A simple, everyday, thoughtless act can have dire consequences, as author Richard Matheson dramatically proved in his 1971 short story “Duel,” a story made famous later that year by a young director named Steven Spielberg. Nearly forty years later, Stephen King and Joe Hill would put their own spin on the concept in “Throttle,” published as part of a limited edition Matheson tribute anthology by Gauntlet Press in 2009 and subsequently in a more widely-accessible edition by Tor Books. Now, IDW Publishing has announced a four-issue miniseries adapting both “Duel” and “Throttle” under the banner “Road Rage,” launching in February. IDW Chief Creative Officer/Editor-in-Chief Chris Ryall, who edits Hill’s “Locke and Key,” will write the adaptation and Nelson Daniel, colorist of Hill’s “The Cape,” provides the art.
Comic Book Resources spoke with Hill and Ryall about the project, its origins, and making a prose short work in comics.
“‘Throttle’ was written for an anthology celebrating the fiction of Richard Matheson, and is a riff on his short story ‘Duel,'” Hill said of the original prose version of “Throttle,” which was also published as an audiobook. “That one was my introduction to Matheson’s work; like most people, I discovered it by way of the Spielberg movie. My dad had that film on laserdisc — I don’t know how well you remember laserdisc, but they were these enormous silver platters with about twenty minutes of film recorded on each side. You had to keep getting up to flip them over, but those big iridescent discs just looked like the future.
“Anyway, this one summer, my Dad and I watched ‘Duel’ and ‘Jaws’ about six times each. We’d put one or the other on every night and watch maybe forty minutes before bed,” Hill continued. “When I was asked, thirty years later, to write a story for the Matheson anthology (‘He is Legend’), it just seemed natural to ask Dad if he wanted to work on the thing with me. ‘Duel’ was something special to both of us, something we shared.
The fact that Hill, along with many others, was first introduced to Matheson’s work by way of Spielberg’s film version of “Duel” also led Hill to believe that Matheson’s story and his own would make visually striking comics. “‘Duel’ is, even now, a hell of a movie, a dusty Hitchcockian thing full of crashing metal and smoking tires. The material is naturally visual. That’s the case, as well, with ‘Throttle,’ a story about a scraggy motorcycle gang on the run from a homicidal trucker. Slamming iron and men flying off motorcycles at seventy miles an hour is just the kind of stuff that plays well in the comic book form.”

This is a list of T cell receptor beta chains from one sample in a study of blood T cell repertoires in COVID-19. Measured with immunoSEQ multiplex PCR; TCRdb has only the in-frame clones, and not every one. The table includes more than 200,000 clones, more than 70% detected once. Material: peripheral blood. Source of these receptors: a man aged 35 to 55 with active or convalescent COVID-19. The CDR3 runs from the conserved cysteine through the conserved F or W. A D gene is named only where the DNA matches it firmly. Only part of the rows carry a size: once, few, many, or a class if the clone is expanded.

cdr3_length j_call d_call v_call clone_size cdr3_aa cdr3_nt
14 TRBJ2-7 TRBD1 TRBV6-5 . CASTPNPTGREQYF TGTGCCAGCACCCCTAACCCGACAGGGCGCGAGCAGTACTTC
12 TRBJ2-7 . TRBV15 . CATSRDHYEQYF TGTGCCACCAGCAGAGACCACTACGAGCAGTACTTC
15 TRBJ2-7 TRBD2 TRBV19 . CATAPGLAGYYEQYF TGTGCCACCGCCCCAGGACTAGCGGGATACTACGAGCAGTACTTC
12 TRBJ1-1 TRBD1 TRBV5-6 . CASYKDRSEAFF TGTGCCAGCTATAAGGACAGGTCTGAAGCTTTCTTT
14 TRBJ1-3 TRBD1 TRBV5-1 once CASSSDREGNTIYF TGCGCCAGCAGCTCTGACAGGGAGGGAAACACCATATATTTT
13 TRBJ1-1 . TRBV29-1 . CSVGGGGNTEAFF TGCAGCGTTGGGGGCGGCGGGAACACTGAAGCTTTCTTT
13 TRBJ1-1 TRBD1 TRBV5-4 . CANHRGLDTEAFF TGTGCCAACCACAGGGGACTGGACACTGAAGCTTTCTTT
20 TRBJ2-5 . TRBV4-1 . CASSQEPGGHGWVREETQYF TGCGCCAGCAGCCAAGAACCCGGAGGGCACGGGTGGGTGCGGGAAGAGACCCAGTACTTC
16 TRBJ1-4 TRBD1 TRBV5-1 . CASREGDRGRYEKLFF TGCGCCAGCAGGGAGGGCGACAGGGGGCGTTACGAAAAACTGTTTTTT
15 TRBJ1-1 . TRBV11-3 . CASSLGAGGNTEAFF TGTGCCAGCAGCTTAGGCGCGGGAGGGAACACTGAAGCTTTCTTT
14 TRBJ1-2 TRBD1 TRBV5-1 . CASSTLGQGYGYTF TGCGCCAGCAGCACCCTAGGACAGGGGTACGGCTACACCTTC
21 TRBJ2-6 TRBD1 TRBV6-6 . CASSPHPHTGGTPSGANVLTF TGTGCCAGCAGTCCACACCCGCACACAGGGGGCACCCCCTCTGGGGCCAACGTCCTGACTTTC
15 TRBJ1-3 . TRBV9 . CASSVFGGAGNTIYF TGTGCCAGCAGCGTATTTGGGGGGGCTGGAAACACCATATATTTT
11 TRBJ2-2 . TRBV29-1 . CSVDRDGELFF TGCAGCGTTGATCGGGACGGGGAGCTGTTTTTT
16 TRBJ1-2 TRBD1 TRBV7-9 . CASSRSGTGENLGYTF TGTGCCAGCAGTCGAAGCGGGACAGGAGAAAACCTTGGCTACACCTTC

As to how the father and son pair of Joe Hill and Stephen King work as writing partners, Hill said that their relationship and shared love of Spielberg movies played a significant role in the creative process. “As I said, watching ‘Jaws’ and ‘Duel’ and also ‘Close Encounters’ on videodisc was our thing when I was 8. And when we were out in his car, driving somewhere, we’d play a game, talk about what we’d do if the truck from ‘Duel’ was after us,” Hill told CBR. “In some ways, the short story, ‘Throttle,’ was just an extension of those old conversations.
“My dad is real loose. And he’s a horse. If he was a pitcher, he’d be the kind of guy who could go out and throw a hundred and forty pitches, still touch 90 on the gun by the end of the game, then come out three days later and pitch a few innings in relief,” Hill said. “He keeps things fun and effortless and stripped down, and those things rub off, so the story was a breeze to write. Here I am, almost forty — I’m still constantly learning things about creativity and peace of my mind from my Dad.”
Adapting “Throttle” for comics, as well as Matheson’s “Duel,” are Chris Ryall and Nelson Daniel, neither of whom are strangers to Hill. “I work with Chris in a creative capacity almost daily with ‘Locke and Key,’ and he’s a great idea man, who also literallyÂ wrote the book on the essentials of the comic book form (‘Comic Books 101′). I know he’ll present the material in a way that’s perfectly suited to the medium — in other words, not a short story with pictures, but an inventive comic book that does inventive comic book things with panel arrangement, the pacing of sequences and so on,” Hill said of Ryall, who has also written several comic book series in addition to his editorial roles. “And Nelson is a treasure when it comes to visuals. He’s already the best colorist in the field aside maybe from Dave Stewart, but that obscures the fact that he’s also one of the sharpest illustrators out there,” Hill added. Daniel was the colorist for “The Cape,” another story of Hill’s that was adapted for comics. “His first passes at the truck, the bikers and their rides, have been a real revelation: great, battered, striking stuff. I think the two of ’em together should make for a really special book.”